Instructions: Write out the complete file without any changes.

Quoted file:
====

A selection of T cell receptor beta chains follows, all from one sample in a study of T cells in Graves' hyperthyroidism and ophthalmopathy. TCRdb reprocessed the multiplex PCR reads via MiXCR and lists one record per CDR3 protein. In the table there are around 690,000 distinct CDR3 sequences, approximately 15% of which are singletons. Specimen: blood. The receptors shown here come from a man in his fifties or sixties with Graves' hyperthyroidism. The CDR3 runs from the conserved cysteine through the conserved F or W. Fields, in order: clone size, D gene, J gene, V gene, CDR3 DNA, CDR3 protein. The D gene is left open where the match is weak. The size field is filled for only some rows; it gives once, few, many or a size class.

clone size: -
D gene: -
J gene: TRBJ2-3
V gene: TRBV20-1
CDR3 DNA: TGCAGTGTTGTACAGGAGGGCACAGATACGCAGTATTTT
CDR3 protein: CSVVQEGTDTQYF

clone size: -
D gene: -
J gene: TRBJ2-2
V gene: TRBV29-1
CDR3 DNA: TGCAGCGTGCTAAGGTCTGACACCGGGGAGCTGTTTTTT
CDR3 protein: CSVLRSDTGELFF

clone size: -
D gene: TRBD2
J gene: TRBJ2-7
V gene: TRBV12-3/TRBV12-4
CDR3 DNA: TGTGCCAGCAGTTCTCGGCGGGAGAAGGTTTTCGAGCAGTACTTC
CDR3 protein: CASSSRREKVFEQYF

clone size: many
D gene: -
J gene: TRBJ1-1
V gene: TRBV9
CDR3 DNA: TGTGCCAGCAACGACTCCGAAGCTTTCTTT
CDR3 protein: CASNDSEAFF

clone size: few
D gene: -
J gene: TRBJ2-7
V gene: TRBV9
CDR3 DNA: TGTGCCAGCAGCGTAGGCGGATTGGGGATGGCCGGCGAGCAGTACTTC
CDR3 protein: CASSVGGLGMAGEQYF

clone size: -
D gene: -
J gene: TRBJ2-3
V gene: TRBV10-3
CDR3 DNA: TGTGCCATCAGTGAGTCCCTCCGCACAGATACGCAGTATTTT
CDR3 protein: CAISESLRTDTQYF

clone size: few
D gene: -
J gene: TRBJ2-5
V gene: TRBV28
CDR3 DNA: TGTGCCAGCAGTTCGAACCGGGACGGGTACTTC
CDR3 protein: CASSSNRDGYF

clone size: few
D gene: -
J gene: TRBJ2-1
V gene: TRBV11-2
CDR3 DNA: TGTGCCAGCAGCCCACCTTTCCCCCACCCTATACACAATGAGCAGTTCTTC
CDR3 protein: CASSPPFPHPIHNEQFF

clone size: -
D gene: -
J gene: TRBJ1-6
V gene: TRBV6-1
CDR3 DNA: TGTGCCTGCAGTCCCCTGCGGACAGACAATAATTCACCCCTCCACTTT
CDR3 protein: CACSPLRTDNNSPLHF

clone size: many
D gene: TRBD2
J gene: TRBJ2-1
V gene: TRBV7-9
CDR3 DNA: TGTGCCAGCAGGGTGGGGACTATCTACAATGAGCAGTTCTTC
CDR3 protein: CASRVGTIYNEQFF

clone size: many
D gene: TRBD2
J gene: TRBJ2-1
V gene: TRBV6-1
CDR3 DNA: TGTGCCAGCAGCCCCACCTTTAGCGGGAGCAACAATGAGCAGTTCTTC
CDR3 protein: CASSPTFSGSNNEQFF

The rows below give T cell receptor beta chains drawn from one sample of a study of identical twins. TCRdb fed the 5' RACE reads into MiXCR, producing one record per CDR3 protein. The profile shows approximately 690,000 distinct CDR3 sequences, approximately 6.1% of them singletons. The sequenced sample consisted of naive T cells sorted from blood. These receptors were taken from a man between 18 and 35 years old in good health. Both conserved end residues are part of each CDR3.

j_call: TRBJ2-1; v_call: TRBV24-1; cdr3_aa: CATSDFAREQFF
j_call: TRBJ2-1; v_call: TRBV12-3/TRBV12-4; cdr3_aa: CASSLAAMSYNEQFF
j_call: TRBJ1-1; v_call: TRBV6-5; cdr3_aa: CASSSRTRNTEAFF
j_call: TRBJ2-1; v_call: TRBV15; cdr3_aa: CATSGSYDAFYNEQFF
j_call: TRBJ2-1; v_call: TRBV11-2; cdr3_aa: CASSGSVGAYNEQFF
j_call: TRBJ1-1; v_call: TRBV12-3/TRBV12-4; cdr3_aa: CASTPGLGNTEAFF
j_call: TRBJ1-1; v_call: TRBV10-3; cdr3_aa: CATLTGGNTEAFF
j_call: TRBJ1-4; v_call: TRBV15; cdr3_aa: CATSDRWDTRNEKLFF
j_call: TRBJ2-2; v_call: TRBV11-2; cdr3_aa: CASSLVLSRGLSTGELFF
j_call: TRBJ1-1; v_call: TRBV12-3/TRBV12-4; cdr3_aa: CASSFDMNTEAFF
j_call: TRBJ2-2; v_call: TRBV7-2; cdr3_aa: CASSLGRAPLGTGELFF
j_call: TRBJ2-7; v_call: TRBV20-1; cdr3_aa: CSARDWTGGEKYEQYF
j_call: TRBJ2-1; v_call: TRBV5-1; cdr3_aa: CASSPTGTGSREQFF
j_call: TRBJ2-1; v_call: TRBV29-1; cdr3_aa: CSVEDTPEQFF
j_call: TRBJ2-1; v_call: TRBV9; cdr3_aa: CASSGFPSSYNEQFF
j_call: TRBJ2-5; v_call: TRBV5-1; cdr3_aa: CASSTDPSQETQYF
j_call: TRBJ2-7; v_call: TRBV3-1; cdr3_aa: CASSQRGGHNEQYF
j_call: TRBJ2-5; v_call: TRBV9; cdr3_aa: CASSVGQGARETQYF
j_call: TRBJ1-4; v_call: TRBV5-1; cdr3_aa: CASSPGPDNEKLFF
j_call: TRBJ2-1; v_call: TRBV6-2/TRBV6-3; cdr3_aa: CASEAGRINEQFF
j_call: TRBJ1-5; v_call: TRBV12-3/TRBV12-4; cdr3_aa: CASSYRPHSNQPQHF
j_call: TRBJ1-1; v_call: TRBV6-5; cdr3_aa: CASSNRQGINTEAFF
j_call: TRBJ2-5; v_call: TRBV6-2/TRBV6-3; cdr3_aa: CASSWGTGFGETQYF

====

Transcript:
A selection of T cell receptor beta chains follows, all from one sample in a study of T cells in Graves' hyperthyroidism and ophthalmopathy. TCRdb reprocessed the multiplex PCR reads via MiXCR and lists one record per CDR3 protein. In the table there are around 690,000 distinct CDR3 sequences, approximately 15% of which are singletons. Specimen: blood. The receptors shown here come from a man in his fifties or sixties with Graves' hyperthyroidism. The CDR3 runs from the conserved cysteine through the conserved F or W. Fields, in order: clone size, D gene, J gene, V gene, CDR3 DNA, CDR3 protein. The D gene is left open where the match is weak. The size field is filled for only some rows; it gives once, few, many or a size class.

clone size: -
D gene: -
J gene: TRBJ2-3
V gene: TRBV20-1
CDR3 DNA: TGCAGTGTTGTACAGGAGGGCACAGATACGCAGTATTTT
CDR3 protein: CSVVQEGTDTQYF

clone size: -
D gene: -
J gene: TRBJ2-2
V gene: TRBV29-1
CDR3 DNA: TGCAGCGTGCTAAGGTCTGACACCGGGGAGCTGTTTTTT
CDR3 protein: CSVLRSDTGELFF

clone size: -
D gene: TRBD2
J gene: TRBJ2-7
V gene: TRBV12-3/TRBV12-4
CDR3 DNA: TGTGCCAGCAGTTCTCGGCGGGAGAAGGTTTTCGAGCAGTACTTC
CDR3 protein: CASSSRREKVFEQYF

clone size: many
D gene: -
J gene: TRBJ1-1
V gene: TRBV9
CDR3 DNA: TGTGCCAGCAACGACTCCGAAGCTTTCTTT
CDR3 protein: CASNDSEAFF

clone size: few
D gene: -
J gene: TRBJ2-7
V gene: TRBV9
CDR3 DNA: TGTGCCAGCAGCGTAGGCGGATTGGGGATGGCCGGCGAGCAGTACTTC
CDR3 protein: CASSVGGLGMAGEQYF

clone size: -
D gene: -
J gene: TRBJ2-3
V gene: TRBV10-3
CDR3 DNA: TGTGCCATCAGTGAGTCCCTCCGCACAGATACGCAGTATTTT
CDR3 protein: CAISESLRTDTQYF

clone size: few
D gene: -
J gene: TRBJ2-5
V gene: TRBV28
CDR3 DNA: TGTGCCAGCAGTTCGAACCGGGACGGGTACTTC
CDR3 protein: CASSSNRDGYF

clone size: few
D gene: -
J gene: TRBJ2-1
V gene: TRBV11-2
CDR3 DNA: TGTGCCAGCAGCCCACCTTTCCCCCACCCTATACACAATGAGCAGTTCTTC
CDR3 protein: CASSPPFPHPIHNEQFF

clone size: -
D gene: -
J gene: TRBJ1-6
V gene: TRBV6-1
CDR3 DNA: TGTGCCTGCAGTCCCCTGCGGACAGACAATAATTCACCCCTCCACTTT
CDR3 protein: CACSPLRTDNNSPLHF

clone size: many
D gene: TRBD2
J gene: TRBJ2-1
V gene: TRBV7-9
CDR3 DNA: TGTGCCAGCAGGGTGGGGACTATCTACAATGAGCAGTTCTTC
CDR3 protein: CASRVGTIYNEQFF

clone size: many
D gene: TRBD2
J gene: TRBJ2-1
V gene: TRBV6-1
CDR3 DNA: TGTGCCAGCAGCCCCACCTTTAGCGGGAGCAACAATGAGCAGTTCTTC
CDR3 protein: CASSPTFSGSNNEQFF

The rows below give T cell receptor beta chains drawn from one sample of a study of identical twins. TCRdb fed the 5' RACE reads into MiXCR, producing one record per CDR3 protein. The profile shows approximately 690,000 distinct CDR3 sequences, approximately 6.1% of them singletons. The sequenced sample consisted of naive T cells sorted from blood. These receptors were taken from a man between 18 and 35 years old in good health. Both conserved end residues are part of each CDR3.

j_call: TRBJ2-1; v_call: TRBV24-1; cdr3_aa: CATSDFAREQFF
j_call: TRBJ2-1; v_call: TRBV12-3/TRBV12-4; cdr3_aa: CASSLAAMSYNEQFF
j_call: TRBJ1-1; v_call: TRBV6-5; cdr3_aa: CASSSRTRNTEAFF
j_call: TRBJ2-1; v_call: TRBV15; cdr3_aa: CATSGSYDAFYNEQFF
j_call: TRBJ2-1; v_call: TRBV11-2; cdr3_aa: CASSGSVGAYNEQFF
j_call: TRBJ1-1; v_call: TRBV12-3/TRBV12-4; cdr3_aa: CASTPGLGNTEAFF
j_call: TRBJ1-1; v_call: TRBV10-3; cdr3_aa: CATLTGGNTEAFF
j_call: TRBJ1-4; v_call: TRBV15; cdr3_aa: CATSDRWDTRNEKLFF
j_call: TRBJ2-2; v_call: TRBV11-2; cdr3_aa: CASSLVLSRGLSTGELFF
j_call: TRBJ1-1; v_call: TRBV12-3/TRBV12-4; cdr3_aa: CASSFDMNTEAFF
j_call: TRBJ2-2; v_call: TRBV7-2; cdr3_aa: CASSLGRAPLGTGELFF
j_call: TRBJ2-7; v_call: TRBV20-1; cdr3_aa: CSARDWTGGEKYEQYF
j_call: TRBJ2-1; v_call: TRBV5-1; cdr3_aa: CASSPTGTGSREQFF
j_call: TRBJ2-1; v_call: TRBV29-1; cdr3_aa: CSVEDTPEQFF
j_call: TRBJ2-1; v_call: TRBV9; cdr3_aa: CASSGFPSSYNEQFF
j_call: TRBJ2-5; v_call: TRBV5-1; cdr3_aa: CASSTDPSQETQYF
j_call: TRBJ2-7; v_call: TRBV3-1; cdr3_aa: CASSQRGGHNEQYF
j_call: TRBJ2-5; v_call: TRBV9; cdr3_aa: CASSVGQGARETQYF
j_call: TRBJ1-4; v_call: TRBV5-1; cdr3_aa: CASSPGPDNEKLFF
j_call: TRBJ2-1; v_call: TRBV6-2/TRBV6-3; cdr3_aa: CASEAGRINEQFF
j_call: TRBJ1-5; v_call: TRBV12-3/TRBV12-4; cdr3_aa: CASSYRPHSNQPQHF
j_call: TRBJ1-1; v_call: TRBV6-5; cdr3_aa: CASSNRQGINTEAFF
j_call: TRBJ2-5; v_call: TRBV6-2/TRBV6-3; cdr3_aa: CASSWGTGFGETQYF